“From the minute we met her she was really committed and very passionate about working at Nickelodeon,” Nickelodeon Group president Cyma Zarghami, an early mentor to Freeman, said. “The people on her team adored her and, at the time, integrated marketing was an emerging and important area. We had fun.”
Freeman said Turner offered an opportunity to do more than address a range of audiences, from kids to young adults and older adults. She also gained an ability to participate in the selection of actual programming.
As part of the AYAKM executive team, Freeman helps evaluate all potential original content for the networks. Among the shows she has helped greenlight are Adult Swim’s Children’s Hospital, Robot Chicken and Squidbillies; and Cartoon Network hits Adventure Time, Regular Show, The Amazing World of Gumball and Uncle Grandpa.
Freeman said her input usually involves audience and demographics research for shows that have already made the cut to debut on the network.
But sometimes she’s able to do more to shape the direction of a show. “There is constant conversation where standards might pull marketing in for a brand point of view,” she explained. The combination of strong content and the efforts of Freeman’s team have helped lead to ratings growth for the networks. The first three quarters of last year were the most-watched in Adult Swim’s history, including a No. 1 primetime basic-cable ranking among adults 18-34 this summer and double-digit growth across all target demos (including adults and men 18-24, 18-34, and 18-49).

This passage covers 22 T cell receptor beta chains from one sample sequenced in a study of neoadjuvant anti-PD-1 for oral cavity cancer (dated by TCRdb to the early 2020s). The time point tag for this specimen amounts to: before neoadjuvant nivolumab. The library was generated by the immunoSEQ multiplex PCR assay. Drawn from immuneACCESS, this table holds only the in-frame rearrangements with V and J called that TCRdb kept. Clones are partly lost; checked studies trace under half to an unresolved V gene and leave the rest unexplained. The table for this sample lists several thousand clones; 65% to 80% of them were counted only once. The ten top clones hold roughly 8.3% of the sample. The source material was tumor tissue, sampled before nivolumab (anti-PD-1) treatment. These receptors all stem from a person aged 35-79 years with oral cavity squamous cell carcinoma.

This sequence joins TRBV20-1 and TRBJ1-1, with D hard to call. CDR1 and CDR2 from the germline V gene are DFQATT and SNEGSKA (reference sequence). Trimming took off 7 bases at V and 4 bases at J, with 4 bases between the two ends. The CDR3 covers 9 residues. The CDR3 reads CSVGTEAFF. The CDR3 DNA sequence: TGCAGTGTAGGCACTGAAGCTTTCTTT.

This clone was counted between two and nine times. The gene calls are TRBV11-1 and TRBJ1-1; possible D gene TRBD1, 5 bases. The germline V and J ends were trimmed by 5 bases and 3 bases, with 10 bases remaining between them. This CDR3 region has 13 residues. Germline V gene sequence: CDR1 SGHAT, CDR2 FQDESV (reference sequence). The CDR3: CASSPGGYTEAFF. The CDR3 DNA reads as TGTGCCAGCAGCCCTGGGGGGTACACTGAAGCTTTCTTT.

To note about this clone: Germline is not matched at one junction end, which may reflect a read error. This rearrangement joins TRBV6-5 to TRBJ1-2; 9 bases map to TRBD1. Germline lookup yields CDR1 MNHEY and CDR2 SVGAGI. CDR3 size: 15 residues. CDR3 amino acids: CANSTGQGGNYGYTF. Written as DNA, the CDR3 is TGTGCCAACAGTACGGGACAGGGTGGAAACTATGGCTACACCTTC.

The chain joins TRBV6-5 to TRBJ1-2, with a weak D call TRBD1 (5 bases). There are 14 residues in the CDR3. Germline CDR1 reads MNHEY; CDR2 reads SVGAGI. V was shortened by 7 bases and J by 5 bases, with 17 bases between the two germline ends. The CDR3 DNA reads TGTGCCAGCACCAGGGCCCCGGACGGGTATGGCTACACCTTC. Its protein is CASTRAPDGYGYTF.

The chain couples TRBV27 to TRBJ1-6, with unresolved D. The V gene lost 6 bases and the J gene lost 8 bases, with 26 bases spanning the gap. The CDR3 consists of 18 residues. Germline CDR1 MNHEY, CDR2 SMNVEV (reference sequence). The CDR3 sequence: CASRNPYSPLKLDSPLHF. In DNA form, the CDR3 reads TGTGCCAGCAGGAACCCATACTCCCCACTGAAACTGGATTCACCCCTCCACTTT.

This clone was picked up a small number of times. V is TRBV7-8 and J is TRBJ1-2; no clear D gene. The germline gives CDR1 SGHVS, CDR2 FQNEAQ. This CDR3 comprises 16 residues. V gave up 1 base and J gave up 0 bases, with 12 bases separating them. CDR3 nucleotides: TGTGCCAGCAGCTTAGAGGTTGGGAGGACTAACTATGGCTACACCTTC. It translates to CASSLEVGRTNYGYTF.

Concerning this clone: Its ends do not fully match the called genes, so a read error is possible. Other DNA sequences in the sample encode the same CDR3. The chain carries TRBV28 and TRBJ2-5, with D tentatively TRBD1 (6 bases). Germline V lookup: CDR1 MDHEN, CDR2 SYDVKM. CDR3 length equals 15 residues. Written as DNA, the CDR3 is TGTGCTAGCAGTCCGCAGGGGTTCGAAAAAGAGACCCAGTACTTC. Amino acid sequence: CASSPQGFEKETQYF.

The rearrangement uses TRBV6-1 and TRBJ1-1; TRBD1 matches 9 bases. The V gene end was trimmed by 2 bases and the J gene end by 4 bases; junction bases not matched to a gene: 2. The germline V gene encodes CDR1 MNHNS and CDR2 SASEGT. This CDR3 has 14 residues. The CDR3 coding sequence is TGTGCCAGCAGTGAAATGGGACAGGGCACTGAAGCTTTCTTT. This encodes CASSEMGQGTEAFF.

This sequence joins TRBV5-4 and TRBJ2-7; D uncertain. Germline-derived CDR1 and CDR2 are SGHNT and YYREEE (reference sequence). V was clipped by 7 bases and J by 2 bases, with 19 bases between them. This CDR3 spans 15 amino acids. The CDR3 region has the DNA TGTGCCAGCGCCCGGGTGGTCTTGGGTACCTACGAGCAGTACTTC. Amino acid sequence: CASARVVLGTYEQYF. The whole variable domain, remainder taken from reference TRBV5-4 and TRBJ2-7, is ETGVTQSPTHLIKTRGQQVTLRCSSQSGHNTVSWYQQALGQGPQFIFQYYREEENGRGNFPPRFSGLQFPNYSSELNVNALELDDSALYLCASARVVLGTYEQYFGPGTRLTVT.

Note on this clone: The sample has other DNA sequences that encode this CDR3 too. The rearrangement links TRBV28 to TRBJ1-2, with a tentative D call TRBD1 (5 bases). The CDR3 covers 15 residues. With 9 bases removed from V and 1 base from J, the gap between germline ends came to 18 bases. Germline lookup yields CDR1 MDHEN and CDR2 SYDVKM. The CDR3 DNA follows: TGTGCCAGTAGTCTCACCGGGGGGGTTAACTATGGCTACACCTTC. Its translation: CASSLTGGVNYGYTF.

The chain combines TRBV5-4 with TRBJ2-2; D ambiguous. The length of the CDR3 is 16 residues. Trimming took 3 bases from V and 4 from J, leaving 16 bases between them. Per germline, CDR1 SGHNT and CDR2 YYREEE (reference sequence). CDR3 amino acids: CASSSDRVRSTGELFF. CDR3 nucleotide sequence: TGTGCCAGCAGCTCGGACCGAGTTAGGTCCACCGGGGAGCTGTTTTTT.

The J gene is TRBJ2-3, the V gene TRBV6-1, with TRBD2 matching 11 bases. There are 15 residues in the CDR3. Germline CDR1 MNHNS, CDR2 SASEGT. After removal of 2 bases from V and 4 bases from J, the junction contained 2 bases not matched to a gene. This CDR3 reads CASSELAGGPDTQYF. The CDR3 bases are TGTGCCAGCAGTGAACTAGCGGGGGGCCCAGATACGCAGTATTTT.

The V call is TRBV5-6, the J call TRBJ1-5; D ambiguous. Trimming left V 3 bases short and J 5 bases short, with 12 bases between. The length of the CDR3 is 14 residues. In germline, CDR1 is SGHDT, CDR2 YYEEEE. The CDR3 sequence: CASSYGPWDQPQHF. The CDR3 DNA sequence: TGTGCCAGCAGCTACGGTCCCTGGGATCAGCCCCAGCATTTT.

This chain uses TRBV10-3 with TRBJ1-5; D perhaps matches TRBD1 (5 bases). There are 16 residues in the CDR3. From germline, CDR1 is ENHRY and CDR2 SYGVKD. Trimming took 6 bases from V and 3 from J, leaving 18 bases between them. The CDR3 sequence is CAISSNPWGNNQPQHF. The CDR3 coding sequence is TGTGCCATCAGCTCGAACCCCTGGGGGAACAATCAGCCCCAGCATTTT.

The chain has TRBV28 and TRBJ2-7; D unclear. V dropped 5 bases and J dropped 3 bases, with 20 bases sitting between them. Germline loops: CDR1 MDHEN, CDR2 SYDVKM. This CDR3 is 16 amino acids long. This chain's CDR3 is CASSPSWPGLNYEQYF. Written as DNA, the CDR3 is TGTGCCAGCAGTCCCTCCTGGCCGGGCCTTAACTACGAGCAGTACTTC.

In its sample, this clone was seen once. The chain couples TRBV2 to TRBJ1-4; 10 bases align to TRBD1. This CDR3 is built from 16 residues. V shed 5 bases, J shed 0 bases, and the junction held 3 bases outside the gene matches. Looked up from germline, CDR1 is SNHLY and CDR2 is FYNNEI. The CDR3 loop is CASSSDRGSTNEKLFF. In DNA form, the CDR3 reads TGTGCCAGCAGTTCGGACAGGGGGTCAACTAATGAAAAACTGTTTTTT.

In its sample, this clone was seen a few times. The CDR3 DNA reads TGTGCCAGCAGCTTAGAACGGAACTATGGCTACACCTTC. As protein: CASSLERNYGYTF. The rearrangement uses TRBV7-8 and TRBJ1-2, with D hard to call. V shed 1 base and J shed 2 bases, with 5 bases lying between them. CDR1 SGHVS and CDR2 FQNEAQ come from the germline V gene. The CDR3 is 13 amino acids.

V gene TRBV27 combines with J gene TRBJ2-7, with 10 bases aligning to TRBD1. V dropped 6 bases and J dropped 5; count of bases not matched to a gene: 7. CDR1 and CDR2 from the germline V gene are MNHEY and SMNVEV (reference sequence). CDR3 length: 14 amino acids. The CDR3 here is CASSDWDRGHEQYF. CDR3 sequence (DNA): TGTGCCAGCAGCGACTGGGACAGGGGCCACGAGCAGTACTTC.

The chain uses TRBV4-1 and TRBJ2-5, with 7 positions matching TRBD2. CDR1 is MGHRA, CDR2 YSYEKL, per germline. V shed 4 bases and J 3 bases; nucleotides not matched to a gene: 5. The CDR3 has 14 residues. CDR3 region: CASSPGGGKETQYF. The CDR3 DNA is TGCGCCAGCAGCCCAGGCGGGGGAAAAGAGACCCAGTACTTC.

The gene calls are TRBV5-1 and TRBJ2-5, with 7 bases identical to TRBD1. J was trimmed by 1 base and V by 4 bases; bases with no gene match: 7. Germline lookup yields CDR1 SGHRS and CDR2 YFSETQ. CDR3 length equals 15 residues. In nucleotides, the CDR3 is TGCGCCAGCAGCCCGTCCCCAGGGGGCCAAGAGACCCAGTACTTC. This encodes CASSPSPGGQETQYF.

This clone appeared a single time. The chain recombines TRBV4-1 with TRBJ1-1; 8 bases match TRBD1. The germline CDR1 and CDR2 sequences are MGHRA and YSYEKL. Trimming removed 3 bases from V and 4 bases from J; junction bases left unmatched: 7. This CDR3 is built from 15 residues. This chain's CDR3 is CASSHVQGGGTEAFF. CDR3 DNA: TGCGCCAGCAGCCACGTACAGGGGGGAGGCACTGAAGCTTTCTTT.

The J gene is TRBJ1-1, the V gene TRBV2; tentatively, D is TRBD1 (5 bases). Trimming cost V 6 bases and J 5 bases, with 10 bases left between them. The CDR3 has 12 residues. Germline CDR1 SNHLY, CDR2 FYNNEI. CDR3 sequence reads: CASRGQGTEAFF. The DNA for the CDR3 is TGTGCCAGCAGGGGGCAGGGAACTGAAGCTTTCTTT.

TECH, CULTURE FANS
That kind of success requires a marketing effort that is not only knowledgeable of pop culture, but tech-savvy as well.
To that end, Turner uses the gamut of social media outlets — Twitter, Facebook, Tumblr and Instragram — as well as platforms like PlayStation and Xbox. And the company has done so successfully: Cartoon Network is the fourth-largest media brand on Facebook, with 22 million fans/likes. Its YouTube Channel (“Food for Your Eyeholes”) has grown to 200,000 subscribers and more than 65 million views since launch.
Staying on top of that famously fickle market can be tricky, though. Freeman and her team have managed to navigate the waters by getting out to colleges and conferences, and by performing regular reviews of its agencies as well as tapping into its own internal base of interns and young employees.
“They are the audience,” Freeman said, “and so we take full advantage of having talent in our building to help old folks like us stay young and youthful-minded and relevant.”
TITLE: Chief Marketing Officer, Animation, Young Adults & Kids Media, Turner Broadcasting System
CAREERHIGHLIGHTS: Vice President of Consumer Marketing, VH1; Vice President, Affiliate Marketing, Entertainment Group, MTV Networks; Executive Director of Marketing and Special Events, ABC Radio Networks
QUOTABLE: “We tend to stay engaged with the content. It’s the lifeblood of our brand and our business.”